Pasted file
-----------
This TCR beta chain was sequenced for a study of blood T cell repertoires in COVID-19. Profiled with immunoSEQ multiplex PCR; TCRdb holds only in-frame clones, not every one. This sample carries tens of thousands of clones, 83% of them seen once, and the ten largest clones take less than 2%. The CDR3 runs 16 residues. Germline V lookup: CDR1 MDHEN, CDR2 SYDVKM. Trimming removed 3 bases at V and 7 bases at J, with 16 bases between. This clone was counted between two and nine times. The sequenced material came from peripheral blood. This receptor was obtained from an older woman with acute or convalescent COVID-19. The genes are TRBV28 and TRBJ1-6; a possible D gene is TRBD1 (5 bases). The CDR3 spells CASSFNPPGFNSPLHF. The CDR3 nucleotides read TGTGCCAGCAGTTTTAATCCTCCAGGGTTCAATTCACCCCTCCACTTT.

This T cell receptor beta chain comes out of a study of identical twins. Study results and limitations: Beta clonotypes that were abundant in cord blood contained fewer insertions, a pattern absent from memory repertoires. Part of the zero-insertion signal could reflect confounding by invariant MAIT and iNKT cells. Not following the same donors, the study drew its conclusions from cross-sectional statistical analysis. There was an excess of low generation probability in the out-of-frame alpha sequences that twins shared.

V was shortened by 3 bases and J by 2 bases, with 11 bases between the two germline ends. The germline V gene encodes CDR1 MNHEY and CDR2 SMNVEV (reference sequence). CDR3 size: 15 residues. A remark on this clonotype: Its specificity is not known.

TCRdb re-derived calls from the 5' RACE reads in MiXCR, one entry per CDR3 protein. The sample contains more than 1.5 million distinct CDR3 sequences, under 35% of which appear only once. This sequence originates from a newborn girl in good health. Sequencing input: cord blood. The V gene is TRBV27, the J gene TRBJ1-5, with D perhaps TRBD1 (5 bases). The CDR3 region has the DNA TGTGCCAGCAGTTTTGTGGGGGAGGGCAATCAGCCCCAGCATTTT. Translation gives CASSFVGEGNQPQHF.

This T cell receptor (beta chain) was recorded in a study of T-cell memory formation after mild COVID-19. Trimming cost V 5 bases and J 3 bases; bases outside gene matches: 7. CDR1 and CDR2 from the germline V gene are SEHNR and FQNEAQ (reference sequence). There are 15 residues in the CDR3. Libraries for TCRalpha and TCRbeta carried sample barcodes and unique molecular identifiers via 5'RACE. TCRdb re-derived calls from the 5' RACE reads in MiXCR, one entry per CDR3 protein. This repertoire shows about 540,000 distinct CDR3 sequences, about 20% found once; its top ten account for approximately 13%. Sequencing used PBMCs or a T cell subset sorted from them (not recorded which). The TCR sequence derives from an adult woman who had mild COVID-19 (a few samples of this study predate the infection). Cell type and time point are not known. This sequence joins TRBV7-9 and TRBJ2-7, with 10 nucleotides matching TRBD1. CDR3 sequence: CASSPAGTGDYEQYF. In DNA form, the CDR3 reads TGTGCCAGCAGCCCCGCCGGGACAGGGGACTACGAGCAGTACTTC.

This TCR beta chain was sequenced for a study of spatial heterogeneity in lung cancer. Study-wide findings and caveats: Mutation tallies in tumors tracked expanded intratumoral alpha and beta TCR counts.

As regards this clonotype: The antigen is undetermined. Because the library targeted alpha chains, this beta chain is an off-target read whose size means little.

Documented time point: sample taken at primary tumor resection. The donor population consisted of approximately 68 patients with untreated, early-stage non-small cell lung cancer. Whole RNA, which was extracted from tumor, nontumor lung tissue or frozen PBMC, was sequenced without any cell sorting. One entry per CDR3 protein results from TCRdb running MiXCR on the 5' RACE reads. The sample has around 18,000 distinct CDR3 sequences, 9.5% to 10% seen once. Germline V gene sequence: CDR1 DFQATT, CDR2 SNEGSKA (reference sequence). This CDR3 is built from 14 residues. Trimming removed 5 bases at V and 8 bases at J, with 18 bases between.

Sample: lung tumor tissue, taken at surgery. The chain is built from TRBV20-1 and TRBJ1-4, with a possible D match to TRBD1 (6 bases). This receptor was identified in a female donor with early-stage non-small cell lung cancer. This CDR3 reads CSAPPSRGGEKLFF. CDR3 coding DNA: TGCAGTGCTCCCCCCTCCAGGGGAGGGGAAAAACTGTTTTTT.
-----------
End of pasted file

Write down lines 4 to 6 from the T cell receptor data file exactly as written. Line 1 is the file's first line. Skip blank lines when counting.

TCRdb re-derived calls from the 5' RACE reads in MiXCR, one entry per CDR3 protein. The sample contains more than 1.5 million distinct CDR3 sequences, under 35% of which appear only once. This sequence originates from a newborn girl in good health. Sequencing input: cord blood. The V gene is TRBV27, the J gene TRBJ1-5, with D perhaps TRBD1 (5 bases). The CDR3 region has the DNA TGTGCCAGCAGTTTTGTGGGGGAGGGCAATCAGCCCCAGCATTTT. Translation gives CASSFVGEGNQPQHF.

This T cell receptor (beta chain) was recorded in a study of T-cell memory formation after mild COVID-19. Trimming cost V 5 bases and J 3 bases; bases outside gene matches: 7. CDR1 and CDR2 from the germline V gene are SEHNR and FQNEAQ (reference sequence). There are 15 residues in the CDR3. Libraries for TCRalpha and TCRbeta carried sample barcodes and unique molecular identifiers via 5'RACE. TCRdb re-derived calls from the 5' RACE reads in MiXCR, one entry per CDR3 protein. This repertoire shows about 540,000 distinct CDR3 sequences, about 20% found once; its top ten account for approximately 13%. Sequencing used PBMCs or a T cell subset sorted from them (not recorded which). The TCR sequence derives from an adult woman who had mild COVID-19 (a few samples of this study predate the infection). Cell type and time point are not known. This sequence joins TRBV7-9 and TRBJ2-7, with 10 nucleotides matching TRBD1. CDR3 sequence: CASSPAGTGDYEQYF. In DNA form, the CDR3 reads TGTGCCAGCAGCCCCGCCGGGACAGGGGACTACGAGCAGTACTTC.

This TCR beta chain was sequenced for a study of spatial heterogeneity in lung cancer. Study-wide findings and caveats: Mutation tallies in tumors tracked expanded intratumoral alpha and beta TCR counts.